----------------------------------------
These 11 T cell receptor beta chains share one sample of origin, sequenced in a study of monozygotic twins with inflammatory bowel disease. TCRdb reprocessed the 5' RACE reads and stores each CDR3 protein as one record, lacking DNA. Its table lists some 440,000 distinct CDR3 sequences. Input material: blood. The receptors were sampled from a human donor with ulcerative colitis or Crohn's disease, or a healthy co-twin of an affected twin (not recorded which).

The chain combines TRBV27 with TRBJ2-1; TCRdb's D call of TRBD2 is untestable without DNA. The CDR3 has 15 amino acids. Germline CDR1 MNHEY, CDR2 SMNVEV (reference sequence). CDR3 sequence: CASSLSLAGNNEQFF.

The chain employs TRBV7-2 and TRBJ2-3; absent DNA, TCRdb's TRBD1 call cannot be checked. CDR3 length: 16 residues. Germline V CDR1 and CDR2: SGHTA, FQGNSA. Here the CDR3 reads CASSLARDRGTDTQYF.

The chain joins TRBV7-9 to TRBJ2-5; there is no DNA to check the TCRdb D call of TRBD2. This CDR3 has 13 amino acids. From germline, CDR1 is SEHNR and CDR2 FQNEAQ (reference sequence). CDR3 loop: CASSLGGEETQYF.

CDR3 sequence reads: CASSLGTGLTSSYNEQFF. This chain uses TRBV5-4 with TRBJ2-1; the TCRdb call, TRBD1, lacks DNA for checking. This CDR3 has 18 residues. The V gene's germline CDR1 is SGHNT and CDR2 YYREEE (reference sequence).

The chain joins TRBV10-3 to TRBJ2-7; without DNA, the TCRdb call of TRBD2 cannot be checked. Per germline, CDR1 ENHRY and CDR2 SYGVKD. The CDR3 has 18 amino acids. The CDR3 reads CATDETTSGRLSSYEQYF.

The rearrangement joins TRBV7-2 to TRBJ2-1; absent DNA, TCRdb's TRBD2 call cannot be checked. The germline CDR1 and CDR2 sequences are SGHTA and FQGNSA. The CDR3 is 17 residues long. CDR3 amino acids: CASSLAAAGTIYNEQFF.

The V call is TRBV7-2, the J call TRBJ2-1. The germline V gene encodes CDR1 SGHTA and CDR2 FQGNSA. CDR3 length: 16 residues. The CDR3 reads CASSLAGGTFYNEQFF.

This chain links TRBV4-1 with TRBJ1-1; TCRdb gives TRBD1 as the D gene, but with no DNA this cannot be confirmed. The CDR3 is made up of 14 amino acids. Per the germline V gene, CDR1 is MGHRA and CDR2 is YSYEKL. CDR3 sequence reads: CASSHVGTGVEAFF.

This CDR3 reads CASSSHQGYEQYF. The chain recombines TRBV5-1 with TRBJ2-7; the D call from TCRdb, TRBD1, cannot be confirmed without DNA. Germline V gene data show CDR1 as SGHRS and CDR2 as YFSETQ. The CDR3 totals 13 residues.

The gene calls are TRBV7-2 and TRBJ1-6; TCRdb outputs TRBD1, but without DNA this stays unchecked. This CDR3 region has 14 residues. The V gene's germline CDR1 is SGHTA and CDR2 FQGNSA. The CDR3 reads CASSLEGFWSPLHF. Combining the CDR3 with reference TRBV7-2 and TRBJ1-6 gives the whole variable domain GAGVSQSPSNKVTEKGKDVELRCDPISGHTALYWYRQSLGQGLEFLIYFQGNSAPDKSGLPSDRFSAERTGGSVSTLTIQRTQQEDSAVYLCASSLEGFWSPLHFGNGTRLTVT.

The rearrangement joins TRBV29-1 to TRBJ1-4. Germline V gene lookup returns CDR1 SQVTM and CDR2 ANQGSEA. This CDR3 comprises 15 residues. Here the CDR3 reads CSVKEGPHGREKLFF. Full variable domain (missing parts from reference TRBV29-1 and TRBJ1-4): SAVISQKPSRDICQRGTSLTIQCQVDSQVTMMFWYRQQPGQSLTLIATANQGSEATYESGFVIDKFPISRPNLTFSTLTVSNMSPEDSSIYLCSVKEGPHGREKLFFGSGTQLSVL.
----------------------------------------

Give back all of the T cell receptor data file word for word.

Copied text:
These 11 T cell receptor beta chains share one sample of origin, sequenced in a study of monozygotic twins with inflammatory bowel disease. TCRdb reprocessed the 5' RACE reads and stores each CDR3 protein as one record, lacking DNA. Its table lists some 440,000 distinct CDR3 sequences. Input material: blood. The receptors were sampled from a human donor with ulcerative colitis or Crohn's disease, or a healthy co-twin of an affected twin (not recorded which).

The chain combines TRBV27 with TRBJ2-1; TCRdb's D call of TRBD2 is untestable without DNA. The CDR3 has 15 amino acids. Germline CDR1 MNHEY, CDR2 SMNVEV (reference sequence). CDR3 sequence: CASSLSLAGNNEQFF.

The chain employs TRBV7-2 and TRBJ2-3; absent DNA, TCRdb's TRBD1 call cannot be checked. CDR3 length: 16 residues. Germline V CDR1 and CDR2: SGHTA, FQGNSA. Here the CDR3 reads CASSLARDRGTDTQYF.

The chain joins TRBV7-9 to TRBJ2-5; there is no DNA to check the TCRdb D call of TRBD2. This CDR3 has 13 amino acids. From germline, CDR1 is SEHNR and CDR2 FQNEAQ (reference sequence). CDR3 loop: CASSLGGEETQYF.

CDR3 sequence reads: CASSLGTGLTSSYNEQFF. This chain uses TRBV5-4 with TRBJ2-1; the TCRdb call, TRBD1, lacks DNA for checking. This CDR3 has 18 residues. The V gene's germline CDR1 is SGHNT and CDR2 YYREEE (reference sequence).

The chain joins TRBV10-3 to TRBJ2-7; without DNA, the TCRdb call of TRBD2 cannot be checked. Per germline, CDR1 ENHRY and CDR2 SYGVKD. The CDR3 has 18 amino acids. The CDR3 reads CATDETTSGRLSSYEQYF.

The rearrangement joins TRBV7-2 to TRBJ2-1; absent DNA, TCRdb's TRBD2 call cannot be checked. The germline CDR1 and CDR2 sequences are SGHTA and FQGNSA. The CDR3 is 17 residues long. CDR3 amino acids: CASSLAAAGTIYNEQFF.

The V call is TRBV7-2, the J call TRBJ2-1. The germline V gene encodes CDR1 SGHTA and CDR2 FQGNSA. CDR3 length: 16 residues. The CDR3 reads CASSLAGGTFYNEQFF.

This chain links TRBV4-1 with TRBJ1-1; TCRdb gives TRBD1 as the D gene, but with no DNA this cannot be confirmed. The CDR3 is made up of 14 amino acids. Per the germline V gene, CDR1 is MGHRA and CDR2 is YSYEKL. CDR3 sequence reads: CASSHVGTGVEAFF.

This CDR3 reads CASSSHQGYEQYF. The chain recombines TRBV5-1 with TRBJ2-7; the D call from TCRdb, TRBD1, cannot be confirmed without DNA. Germline V gene data show CDR1 as SGHRS and CDR2 as YFSETQ. The CDR3 totals 13 residues.

The gene calls are TRBV7-2 and TRBJ1-6; TCRdb outputs TRBD1, but without DNA this stays unchecked. This CDR3 region has 14 residues. The V gene's germline CDR1 is SGHTA and CDR2 FQGNSA. The CDR3 reads CASSLEGFWSPLHF. Combining the CDR3 with reference TRBV7-2 and TRBJ1-6 gives the whole variable domain GAGVSQSPSNKVTEKGKDVELRCDPISGHTALYWYRQSLGQGLEFLIYFQGNSAPDKSGLPSDRFSAERTGGSVSTLTIQRTQQEDSAVYLCASSLEGFWSPLHFGNGTRLTVT.

The rearrangement joins TRBV29-1 to TRBJ1-4. Germline V gene lookup returns CDR1 SQVTM and CDR2 ANQGSEA. This CDR3 comprises 15 residues. Here the CDR3 reads CSVKEGPHGREKLFF. Full variable domain (missing parts from reference TRBV29-1 and TRBJ1-4): SAVISQKPSRDICQRGTSLTIQCQVDSQVTMMFWYRQQPGQSLTLIATANQGSEATYESGFVIDKFPISRPNLTFSTLTVSNMSPEDSSIYLCSVKEGPHGREKLFFGSGTQLSVL.